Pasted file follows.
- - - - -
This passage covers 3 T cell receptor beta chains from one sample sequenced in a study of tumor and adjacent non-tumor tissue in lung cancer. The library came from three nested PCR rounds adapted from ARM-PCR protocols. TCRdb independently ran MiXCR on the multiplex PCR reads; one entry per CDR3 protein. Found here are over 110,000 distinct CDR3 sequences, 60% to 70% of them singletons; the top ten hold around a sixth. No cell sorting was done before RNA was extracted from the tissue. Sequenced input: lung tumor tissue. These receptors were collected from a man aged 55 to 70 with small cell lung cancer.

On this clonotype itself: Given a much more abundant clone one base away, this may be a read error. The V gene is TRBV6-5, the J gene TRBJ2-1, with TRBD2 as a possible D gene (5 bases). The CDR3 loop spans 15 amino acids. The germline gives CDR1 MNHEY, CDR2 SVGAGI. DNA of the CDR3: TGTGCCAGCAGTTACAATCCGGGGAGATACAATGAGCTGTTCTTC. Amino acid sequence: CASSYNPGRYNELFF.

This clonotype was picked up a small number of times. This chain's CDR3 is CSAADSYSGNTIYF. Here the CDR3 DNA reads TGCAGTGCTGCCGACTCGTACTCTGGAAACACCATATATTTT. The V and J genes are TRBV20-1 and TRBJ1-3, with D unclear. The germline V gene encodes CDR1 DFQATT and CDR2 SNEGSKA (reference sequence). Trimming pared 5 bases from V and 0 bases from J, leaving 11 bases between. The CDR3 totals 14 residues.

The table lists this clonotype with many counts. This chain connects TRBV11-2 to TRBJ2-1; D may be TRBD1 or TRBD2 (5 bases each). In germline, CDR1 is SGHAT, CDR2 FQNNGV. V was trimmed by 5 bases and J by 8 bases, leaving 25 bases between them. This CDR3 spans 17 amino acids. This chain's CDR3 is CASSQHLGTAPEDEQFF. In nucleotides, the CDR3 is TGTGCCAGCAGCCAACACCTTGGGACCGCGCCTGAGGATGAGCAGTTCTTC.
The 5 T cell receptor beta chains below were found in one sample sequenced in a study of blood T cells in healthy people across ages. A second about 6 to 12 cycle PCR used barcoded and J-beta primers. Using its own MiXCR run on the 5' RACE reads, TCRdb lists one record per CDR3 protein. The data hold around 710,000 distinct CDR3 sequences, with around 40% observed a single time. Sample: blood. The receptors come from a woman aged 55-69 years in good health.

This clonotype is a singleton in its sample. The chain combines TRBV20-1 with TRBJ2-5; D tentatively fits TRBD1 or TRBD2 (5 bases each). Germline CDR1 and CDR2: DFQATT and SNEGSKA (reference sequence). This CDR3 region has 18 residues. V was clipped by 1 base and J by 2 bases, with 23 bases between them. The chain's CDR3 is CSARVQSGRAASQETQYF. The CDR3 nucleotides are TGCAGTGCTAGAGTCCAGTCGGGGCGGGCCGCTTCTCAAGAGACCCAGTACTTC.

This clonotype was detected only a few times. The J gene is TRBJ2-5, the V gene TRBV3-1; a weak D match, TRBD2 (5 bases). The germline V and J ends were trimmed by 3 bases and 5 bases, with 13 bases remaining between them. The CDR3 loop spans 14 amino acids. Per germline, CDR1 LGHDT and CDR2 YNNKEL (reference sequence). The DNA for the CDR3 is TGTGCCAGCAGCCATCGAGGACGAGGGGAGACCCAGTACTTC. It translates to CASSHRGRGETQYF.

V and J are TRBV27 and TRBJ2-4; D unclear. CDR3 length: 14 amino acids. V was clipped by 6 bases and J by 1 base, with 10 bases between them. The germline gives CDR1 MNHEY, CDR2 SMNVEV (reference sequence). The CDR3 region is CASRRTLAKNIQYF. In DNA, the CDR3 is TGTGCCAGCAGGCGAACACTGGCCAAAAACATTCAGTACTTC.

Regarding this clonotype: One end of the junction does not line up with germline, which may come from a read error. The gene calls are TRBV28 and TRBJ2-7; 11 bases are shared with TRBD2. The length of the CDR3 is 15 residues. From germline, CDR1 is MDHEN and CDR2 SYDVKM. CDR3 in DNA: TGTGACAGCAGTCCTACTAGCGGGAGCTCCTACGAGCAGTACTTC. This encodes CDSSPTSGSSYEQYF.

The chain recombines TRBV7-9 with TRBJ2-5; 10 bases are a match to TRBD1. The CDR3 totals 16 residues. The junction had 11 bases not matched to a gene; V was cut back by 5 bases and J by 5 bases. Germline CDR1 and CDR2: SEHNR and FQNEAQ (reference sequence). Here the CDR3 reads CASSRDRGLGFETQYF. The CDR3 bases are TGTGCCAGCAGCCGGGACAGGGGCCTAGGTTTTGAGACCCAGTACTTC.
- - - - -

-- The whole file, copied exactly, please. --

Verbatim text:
This passage covers 3 T cell receptor beta chains from one sample sequenced in a study of tumor and adjacent non-tumor tissue in lung cancer. The library came from three nested PCR rounds adapted from ARM-PCR protocols. TCRdb independently ran MiXCR on the multiplex PCR reads; one entry per CDR3 protein. Found here are over 110,000 distinct CDR3 sequences, 60% to 70% of them singletons; the top ten hold around a sixth. No cell sorting was done before RNA was extracted from the tissue. Sequenced input: lung tumor tissue. These receptors were collected from a man aged 55 to 70 with small cell lung cancer.

On this clonotype itself: Given a much more abundant clone one base away, this may be a read error. The V gene is TRBV6-5, the J gene TRBJ2-1, with TRBD2 as a possible D gene (5 bases). The CDR3 loop spans 15 amino acids. The germline gives CDR1 MNHEY, CDR2 SVGAGI. DNA of the CDR3: TGTGCCAGCAGTTACAATCCGGGGAGATACAATGAGCTGTTCTTC. Amino acid sequence: CASSYNPGRYNELFF.

This clonotype was picked up a small number of times. This chain's CDR3 is CSAADSYSGNTIYF. Here the CDR3 DNA reads TGCAGTGCTGCCGACTCGTACTCTGGAAACACCATATATTTT. The V and J genes are TRBV20-1 and TRBJ1-3, with D unclear. The germline V gene encodes CDR1 DFQATT and CDR2 SNEGSKA (reference sequence). Trimming pared 5 bases from V and 0 bases from J, leaving 11 bases between. The CDR3 totals 14 residues.

The table lists this clonotype with many counts. This chain connects TRBV11-2 to TRBJ2-1; D may be TRBD1 or TRBD2 (5 bases each). In germline, CDR1 is SGHAT, CDR2 FQNNGV. V was trimmed by 5 bases and J by 8 bases, leaving 25 bases between them. This CDR3 spans 17 amino acids. This chain's CDR3 is CASSQHLGTAPEDEQFF. In nucleotides, the CDR3 is TGTGCCAGCAGCCAACACCTTGGGACCGCGCCTGAGGATGAGCAGTTCTTC.
The 5 T cell receptor beta chains below were found in one sample sequenced in a study of blood T cells in healthy people across ages. A second about 6 to 12 cycle PCR used barcoded and J-beta primers. Using its own MiXCR run on the 5' RACE reads, TCRdb lists one record per CDR3 protein. The data hold around 710,000 distinct CDR3 sequences, with around 40% observed a single time. Sample: blood. The receptors come from a woman aged 55-69 years in good health.

This clonotype is a singleton in its sample. The chain combines TRBV20-1 with TRBJ2-5; D tentatively fits TRBD1 or TRBD2 (5 bases each). Germline CDR1 and CDR2: DFQATT and SNEGSKA (reference sequence). This CDR3 region has 18 residues. V was clipped by 1 base and J by 2 bases, with 23 bases between them. The chain's CDR3 is CSARVQSGRAASQETQYF. The CDR3 nucleotides are TGCAGTGCTAGAGTCCAGTCGGGGCGGGCCGCTTCTCAAGAGACCCAGTACTTC.

This clonotype was detected only a few times. The J gene is TRBJ2-5, the V gene TRBV3-1; a weak D match, TRBD2 (5 bases). The germline V and J ends were trimmed by 3 bases and 5 bases, with 13 bases remaining between them. The CDR3 loop spans 14 amino acids. Per germline, CDR1 LGHDT and CDR2 YNNKEL (reference sequence). The DNA for the CDR3 is TGTGCCAGCAGCCATCGAGGACGAGGGGAGACCCAGTACTTC. It translates to CASSHRGRGETQYF.

V and J are TRBV27 and TRBJ2-4; D unclear. CDR3 length: 14 amino acids. V was clipped by 6 bases and J by 1 base, with 10 bases between them. The germline gives CDR1 MNHEY, CDR2 SMNVEV (reference sequence). The CDR3 region is CASRRTLAKNIQYF. In DNA, the CDR3 is TGTGCCAGCAGGCGAACACTGGCCAAAAACATTCAGTACTTC.

Regarding this clonotype: One end of the junction does not line up with germline, which may come from a read error. The gene calls are TRBV28 and TRBJ2-7; 11 bases are shared with TRBD2. The length of the CDR3 is 15 residues. From germline, CDR1 is MDHEN and CDR2 SYDVKM. CDR3 in DNA: TGTGACAGCAGTCCTACTAGCGGGAGCTCCTACGAGCAGTACTTC. This encodes CDSSPTSGSSYEQYF.

The chain recombines TRBV7-9 with TRBJ2-5; 10 bases are a match to TRBD1. The CDR3 totals 16 residues. The junction had 11 bases not matched to a gene; V was cut back by 5 bases and J by 5 bases. Germline CDR1 and CDR2: SEHNR and FQNEAQ (reference sequence). Here the CDR3 reads CASSRDRGLGFETQYF. The CDR3 bases are TGTGCCAGCAGCCGGGACAGGGGCCTAGGTTTTGAGACCCAGTACTTC.